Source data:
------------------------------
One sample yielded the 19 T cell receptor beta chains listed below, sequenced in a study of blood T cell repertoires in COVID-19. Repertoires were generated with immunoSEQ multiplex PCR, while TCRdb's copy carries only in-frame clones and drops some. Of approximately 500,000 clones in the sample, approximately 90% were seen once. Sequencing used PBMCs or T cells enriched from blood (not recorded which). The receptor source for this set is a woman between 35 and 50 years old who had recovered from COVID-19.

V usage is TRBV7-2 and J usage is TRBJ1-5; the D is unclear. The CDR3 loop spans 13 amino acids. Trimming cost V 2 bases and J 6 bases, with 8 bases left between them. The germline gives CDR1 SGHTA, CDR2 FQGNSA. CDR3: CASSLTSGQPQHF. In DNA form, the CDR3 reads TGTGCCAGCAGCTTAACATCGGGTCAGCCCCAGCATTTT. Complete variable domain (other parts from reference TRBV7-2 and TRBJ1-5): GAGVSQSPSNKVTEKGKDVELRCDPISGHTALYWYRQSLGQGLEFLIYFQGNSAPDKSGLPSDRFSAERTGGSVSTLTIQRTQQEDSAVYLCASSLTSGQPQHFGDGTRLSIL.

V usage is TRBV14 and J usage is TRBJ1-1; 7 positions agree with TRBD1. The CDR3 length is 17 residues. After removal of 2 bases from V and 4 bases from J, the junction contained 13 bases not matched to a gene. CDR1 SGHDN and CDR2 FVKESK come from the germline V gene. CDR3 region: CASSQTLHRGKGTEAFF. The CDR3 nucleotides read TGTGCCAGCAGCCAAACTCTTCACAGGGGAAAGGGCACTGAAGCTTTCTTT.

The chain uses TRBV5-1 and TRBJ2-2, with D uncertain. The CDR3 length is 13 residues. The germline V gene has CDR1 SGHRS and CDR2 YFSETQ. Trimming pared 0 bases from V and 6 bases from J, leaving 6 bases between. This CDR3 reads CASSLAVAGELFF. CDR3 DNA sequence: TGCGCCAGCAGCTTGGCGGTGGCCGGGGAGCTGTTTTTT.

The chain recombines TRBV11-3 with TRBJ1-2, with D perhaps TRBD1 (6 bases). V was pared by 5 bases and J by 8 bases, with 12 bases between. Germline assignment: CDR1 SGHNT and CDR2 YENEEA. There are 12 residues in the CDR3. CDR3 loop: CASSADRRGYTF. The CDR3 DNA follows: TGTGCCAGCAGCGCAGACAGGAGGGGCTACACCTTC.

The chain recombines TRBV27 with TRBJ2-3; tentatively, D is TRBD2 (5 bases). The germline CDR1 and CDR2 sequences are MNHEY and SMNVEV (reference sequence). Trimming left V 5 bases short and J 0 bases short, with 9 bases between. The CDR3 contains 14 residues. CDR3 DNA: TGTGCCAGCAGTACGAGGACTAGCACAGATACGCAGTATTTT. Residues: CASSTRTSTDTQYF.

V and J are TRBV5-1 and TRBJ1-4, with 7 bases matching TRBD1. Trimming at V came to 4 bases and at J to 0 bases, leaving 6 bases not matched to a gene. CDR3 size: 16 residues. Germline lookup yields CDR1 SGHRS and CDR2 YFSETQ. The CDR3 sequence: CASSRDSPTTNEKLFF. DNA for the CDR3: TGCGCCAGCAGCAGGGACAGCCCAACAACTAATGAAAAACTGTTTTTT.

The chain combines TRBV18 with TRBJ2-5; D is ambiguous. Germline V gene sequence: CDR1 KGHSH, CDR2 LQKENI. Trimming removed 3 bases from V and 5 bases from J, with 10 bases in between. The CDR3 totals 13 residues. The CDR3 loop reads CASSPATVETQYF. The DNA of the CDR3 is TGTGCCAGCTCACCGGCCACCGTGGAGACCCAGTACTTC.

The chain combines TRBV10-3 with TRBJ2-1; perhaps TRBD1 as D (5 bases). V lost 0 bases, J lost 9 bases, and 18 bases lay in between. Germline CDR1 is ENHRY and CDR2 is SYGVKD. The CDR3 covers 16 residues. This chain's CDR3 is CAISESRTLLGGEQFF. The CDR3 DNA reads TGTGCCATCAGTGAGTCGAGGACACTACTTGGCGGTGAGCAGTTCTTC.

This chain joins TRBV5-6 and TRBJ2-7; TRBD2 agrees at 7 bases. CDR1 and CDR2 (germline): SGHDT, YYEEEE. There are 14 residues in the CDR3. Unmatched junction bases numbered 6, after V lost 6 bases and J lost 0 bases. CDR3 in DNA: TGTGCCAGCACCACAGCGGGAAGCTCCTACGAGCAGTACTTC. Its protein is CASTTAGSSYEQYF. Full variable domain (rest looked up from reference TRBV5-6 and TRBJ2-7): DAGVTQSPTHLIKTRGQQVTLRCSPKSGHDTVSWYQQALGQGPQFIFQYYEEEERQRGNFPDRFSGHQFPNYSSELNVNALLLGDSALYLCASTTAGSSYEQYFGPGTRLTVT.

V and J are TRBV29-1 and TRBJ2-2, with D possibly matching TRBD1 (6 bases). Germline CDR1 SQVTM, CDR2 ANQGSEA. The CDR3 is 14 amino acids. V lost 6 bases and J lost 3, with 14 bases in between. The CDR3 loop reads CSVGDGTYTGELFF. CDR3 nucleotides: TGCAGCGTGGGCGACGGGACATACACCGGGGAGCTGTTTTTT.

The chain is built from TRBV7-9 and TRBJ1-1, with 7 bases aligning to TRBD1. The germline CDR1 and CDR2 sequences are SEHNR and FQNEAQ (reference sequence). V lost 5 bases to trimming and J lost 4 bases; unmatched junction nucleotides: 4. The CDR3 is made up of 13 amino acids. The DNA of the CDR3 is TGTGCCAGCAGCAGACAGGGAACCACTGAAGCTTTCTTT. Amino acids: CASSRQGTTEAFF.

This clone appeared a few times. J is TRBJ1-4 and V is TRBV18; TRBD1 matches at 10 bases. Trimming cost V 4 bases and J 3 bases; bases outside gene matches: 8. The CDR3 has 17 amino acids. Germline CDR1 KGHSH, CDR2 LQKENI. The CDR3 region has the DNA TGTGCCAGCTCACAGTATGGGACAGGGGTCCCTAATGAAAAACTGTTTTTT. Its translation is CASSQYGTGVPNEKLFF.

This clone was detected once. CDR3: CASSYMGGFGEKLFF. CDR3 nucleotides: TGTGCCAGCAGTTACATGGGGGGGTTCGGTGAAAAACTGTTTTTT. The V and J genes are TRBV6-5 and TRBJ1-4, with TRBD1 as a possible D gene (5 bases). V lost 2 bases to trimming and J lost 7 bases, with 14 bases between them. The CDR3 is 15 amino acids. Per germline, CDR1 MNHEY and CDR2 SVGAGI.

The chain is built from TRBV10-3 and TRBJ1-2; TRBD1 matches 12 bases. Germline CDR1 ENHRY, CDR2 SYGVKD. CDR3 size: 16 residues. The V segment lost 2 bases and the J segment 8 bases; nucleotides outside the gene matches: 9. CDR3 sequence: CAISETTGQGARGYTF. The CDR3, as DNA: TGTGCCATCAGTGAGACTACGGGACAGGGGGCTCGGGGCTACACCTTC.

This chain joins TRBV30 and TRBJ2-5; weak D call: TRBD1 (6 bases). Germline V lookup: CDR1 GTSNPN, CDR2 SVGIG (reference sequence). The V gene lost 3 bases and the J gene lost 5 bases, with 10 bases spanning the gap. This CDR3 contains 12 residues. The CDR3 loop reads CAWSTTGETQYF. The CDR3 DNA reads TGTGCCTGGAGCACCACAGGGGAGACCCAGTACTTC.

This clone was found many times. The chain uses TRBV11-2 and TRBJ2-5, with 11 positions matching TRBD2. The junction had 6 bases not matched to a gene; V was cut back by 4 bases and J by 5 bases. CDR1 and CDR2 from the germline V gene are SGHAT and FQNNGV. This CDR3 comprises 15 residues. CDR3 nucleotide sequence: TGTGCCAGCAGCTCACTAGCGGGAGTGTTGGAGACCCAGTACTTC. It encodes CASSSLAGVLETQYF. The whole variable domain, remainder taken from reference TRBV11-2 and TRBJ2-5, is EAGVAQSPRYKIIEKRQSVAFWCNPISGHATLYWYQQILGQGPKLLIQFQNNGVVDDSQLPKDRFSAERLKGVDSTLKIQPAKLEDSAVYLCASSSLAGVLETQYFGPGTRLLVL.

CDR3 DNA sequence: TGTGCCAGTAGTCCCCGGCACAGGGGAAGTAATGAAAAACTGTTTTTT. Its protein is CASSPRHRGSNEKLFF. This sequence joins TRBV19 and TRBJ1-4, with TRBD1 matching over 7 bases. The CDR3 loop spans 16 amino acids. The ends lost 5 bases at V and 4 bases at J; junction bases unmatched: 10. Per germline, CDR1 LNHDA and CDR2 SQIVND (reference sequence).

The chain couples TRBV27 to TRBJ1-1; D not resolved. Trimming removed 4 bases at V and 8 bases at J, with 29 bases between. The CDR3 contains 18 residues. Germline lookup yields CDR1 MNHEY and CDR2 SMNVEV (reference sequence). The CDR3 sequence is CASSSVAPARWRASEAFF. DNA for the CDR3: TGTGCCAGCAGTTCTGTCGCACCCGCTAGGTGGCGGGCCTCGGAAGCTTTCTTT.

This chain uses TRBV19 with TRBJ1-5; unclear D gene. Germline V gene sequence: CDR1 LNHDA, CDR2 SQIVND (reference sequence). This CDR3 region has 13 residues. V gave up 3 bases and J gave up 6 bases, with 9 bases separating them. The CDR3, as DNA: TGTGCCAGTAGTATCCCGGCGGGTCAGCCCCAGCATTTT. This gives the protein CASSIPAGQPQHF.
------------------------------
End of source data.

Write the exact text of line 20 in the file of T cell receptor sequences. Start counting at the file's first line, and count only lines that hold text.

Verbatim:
This chain uses TRBV19 with TRBJ1-5; unclear D gene. Germline V gene sequence: CDR1 LNHDA, CDR2 SQIVND (reference sequence). This CDR3 region has 13 residues. V gave up 3 bases and J gave up 6 bases, with 9 bases separating them. The CDR3, as DNA: TGTGCCAGTAGTATCCCGGCGGGTCAGCCCCAGCATTTT. This gives the protein CASSIPAGQPQHF.